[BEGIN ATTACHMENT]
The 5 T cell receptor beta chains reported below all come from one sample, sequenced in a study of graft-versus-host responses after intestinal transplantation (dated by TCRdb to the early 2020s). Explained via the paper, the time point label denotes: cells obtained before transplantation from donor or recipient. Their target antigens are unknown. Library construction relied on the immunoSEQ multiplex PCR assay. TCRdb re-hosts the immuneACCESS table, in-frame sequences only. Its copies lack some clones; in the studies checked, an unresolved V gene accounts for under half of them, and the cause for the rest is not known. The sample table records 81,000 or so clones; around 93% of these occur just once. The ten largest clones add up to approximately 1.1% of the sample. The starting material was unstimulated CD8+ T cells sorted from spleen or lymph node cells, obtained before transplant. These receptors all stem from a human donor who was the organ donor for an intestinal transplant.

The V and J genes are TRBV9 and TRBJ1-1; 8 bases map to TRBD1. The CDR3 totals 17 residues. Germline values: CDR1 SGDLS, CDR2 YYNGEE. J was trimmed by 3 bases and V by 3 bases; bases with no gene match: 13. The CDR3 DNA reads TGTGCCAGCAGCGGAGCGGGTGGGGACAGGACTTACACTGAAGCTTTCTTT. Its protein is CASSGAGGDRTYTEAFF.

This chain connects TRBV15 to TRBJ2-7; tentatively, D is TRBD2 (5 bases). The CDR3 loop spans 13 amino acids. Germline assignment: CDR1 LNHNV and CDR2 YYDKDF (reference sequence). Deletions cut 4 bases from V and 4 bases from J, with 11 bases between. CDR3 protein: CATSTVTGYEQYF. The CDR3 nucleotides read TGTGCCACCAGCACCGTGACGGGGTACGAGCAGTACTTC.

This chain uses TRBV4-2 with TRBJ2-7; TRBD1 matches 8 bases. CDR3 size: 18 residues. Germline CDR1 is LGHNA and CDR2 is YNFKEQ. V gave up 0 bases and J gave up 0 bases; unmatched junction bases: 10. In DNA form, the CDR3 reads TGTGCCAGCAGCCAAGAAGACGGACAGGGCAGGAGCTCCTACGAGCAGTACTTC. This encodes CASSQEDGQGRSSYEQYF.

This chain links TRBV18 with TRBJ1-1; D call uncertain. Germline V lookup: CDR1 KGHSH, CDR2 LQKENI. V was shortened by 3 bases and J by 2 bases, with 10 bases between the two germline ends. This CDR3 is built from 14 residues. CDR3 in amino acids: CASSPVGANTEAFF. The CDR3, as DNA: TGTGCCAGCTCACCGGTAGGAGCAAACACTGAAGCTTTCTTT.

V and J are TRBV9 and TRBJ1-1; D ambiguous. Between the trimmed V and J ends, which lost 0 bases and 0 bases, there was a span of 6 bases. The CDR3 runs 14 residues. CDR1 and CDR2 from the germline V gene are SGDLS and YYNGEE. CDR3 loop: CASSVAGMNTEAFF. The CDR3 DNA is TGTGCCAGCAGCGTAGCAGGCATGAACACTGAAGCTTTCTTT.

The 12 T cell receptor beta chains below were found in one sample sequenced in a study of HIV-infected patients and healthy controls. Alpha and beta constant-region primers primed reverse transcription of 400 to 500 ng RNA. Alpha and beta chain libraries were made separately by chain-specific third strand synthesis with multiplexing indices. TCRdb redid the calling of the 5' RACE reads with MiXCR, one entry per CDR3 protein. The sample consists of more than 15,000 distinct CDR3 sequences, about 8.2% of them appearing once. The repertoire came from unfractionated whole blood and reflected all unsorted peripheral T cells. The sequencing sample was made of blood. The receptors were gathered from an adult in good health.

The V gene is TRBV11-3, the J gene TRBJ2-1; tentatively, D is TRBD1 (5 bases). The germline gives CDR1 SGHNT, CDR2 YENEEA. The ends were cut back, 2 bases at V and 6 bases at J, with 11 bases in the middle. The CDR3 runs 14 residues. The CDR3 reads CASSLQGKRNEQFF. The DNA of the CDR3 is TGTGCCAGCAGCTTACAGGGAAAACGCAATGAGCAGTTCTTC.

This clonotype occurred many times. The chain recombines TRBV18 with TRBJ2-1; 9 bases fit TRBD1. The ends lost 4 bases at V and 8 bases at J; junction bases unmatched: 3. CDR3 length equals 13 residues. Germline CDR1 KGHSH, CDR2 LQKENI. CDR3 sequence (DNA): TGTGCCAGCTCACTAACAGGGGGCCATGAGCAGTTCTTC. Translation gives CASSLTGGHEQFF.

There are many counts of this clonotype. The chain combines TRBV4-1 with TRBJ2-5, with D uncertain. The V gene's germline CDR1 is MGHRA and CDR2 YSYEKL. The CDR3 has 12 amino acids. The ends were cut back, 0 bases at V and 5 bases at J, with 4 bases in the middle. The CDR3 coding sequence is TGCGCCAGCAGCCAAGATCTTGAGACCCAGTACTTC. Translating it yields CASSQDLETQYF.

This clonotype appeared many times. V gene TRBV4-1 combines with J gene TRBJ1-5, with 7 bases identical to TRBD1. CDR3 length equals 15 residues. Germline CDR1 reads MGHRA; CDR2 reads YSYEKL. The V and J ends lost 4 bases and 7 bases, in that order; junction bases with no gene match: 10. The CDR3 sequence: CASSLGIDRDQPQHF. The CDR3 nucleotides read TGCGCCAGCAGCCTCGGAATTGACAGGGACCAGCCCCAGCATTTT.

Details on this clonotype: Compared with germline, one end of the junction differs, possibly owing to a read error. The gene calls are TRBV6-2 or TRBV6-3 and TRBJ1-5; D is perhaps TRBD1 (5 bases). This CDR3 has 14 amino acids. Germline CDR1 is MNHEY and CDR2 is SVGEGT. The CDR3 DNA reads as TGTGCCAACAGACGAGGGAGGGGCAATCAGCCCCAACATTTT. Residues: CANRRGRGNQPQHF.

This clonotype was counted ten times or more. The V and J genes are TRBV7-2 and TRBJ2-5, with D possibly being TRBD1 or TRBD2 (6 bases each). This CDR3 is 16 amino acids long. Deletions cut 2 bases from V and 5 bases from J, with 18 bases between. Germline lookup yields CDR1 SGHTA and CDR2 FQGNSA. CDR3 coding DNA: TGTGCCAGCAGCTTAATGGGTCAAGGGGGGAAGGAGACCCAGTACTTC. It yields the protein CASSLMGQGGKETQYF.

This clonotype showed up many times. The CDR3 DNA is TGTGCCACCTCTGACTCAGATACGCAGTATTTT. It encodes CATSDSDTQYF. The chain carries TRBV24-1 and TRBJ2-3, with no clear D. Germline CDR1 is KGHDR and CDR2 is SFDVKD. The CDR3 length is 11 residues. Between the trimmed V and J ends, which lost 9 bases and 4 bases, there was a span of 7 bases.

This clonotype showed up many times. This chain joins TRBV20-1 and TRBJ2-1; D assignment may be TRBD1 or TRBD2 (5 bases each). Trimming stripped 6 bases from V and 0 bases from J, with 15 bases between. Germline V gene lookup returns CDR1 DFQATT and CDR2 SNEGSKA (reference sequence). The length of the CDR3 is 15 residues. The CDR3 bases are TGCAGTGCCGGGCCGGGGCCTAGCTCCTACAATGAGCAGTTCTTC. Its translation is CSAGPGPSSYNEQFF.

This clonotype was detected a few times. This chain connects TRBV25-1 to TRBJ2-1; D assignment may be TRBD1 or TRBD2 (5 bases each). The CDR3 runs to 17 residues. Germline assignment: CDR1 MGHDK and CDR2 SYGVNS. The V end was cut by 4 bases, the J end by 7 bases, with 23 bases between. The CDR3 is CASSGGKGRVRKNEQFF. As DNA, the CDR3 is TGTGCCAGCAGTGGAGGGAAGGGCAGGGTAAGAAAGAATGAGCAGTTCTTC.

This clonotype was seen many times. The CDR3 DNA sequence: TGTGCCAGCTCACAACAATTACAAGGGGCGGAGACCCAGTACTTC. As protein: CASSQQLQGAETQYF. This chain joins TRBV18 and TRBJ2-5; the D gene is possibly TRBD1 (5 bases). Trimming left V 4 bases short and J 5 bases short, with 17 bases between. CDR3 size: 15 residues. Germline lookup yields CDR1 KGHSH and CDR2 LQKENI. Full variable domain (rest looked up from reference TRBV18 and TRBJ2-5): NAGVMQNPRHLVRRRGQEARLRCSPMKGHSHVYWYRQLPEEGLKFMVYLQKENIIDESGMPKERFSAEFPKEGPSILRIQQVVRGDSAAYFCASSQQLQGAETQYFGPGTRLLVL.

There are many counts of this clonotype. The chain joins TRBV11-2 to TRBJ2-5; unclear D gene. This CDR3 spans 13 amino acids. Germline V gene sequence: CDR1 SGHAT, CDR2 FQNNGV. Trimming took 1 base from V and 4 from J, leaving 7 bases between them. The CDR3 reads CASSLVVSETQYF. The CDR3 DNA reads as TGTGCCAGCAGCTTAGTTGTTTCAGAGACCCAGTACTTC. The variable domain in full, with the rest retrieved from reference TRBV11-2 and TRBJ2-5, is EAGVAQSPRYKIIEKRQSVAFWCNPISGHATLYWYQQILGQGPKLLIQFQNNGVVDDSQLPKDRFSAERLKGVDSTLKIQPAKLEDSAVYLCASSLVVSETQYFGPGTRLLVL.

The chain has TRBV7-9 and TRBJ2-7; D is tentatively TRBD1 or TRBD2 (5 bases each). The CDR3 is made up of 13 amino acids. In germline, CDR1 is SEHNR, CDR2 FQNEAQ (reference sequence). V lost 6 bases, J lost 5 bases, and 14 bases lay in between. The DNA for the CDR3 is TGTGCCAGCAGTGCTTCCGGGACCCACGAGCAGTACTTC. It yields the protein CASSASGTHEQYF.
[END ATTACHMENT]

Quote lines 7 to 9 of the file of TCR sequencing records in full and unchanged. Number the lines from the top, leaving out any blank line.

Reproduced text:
The 12 T cell receptor beta chains below were found in one sample sequenced in a study of HIV-infected patients and healthy controls. Alpha and beta constant-region primers primed reverse transcription of 400 to 500 ng RNA. Alpha and beta chain libraries were made separately by chain-specific third strand synthesis with multiplexing indices. TCRdb redid the calling of the 5' RACE reads with MiXCR, one entry per CDR3 protein. The sample consists of more than 15,000 distinct CDR3 sequences, about 8.2% of them appearing once. The repertoire came from unfractionated whole blood and reflected all unsorted peripheral T cells. The sequencing sample was made of blood. The receptors were gathered from an adult in good health.

The V gene is TRBV11-3, the J gene TRBJ2-1; tentatively, D is TRBD1 (5 bases). The germline gives CDR1 SGHNT, CDR2 YENEEA. The ends were cut back, 2 bases at V and 6 bases at J, with 11 bases in the middle. The CDR3 runs 14 residues. The CDR3 reads CASSLQGKRNEQFF. The DNA of the CDR3 is TGTGCCAGCAGCTTACAGGGAAAACGCAATGAGCAGTTCTTC.

This clonotype occurred many times. The chain recombines TRBV18 with TRBJ2-1; 9 bases fit TRBD1. The ends lost 4 bases at V and 8 bases at J; junction bases unmatched: 3. CDR3 length equals 13 residues. Germline CDR1 KGHSH, CDR2 LQKENI. CDR3 sequence (DNA): TGTGCCAGCTCACTAACAGGGGGCCATGAGCAGTTCTTC. Translation gives CASSLTGGHEQFF.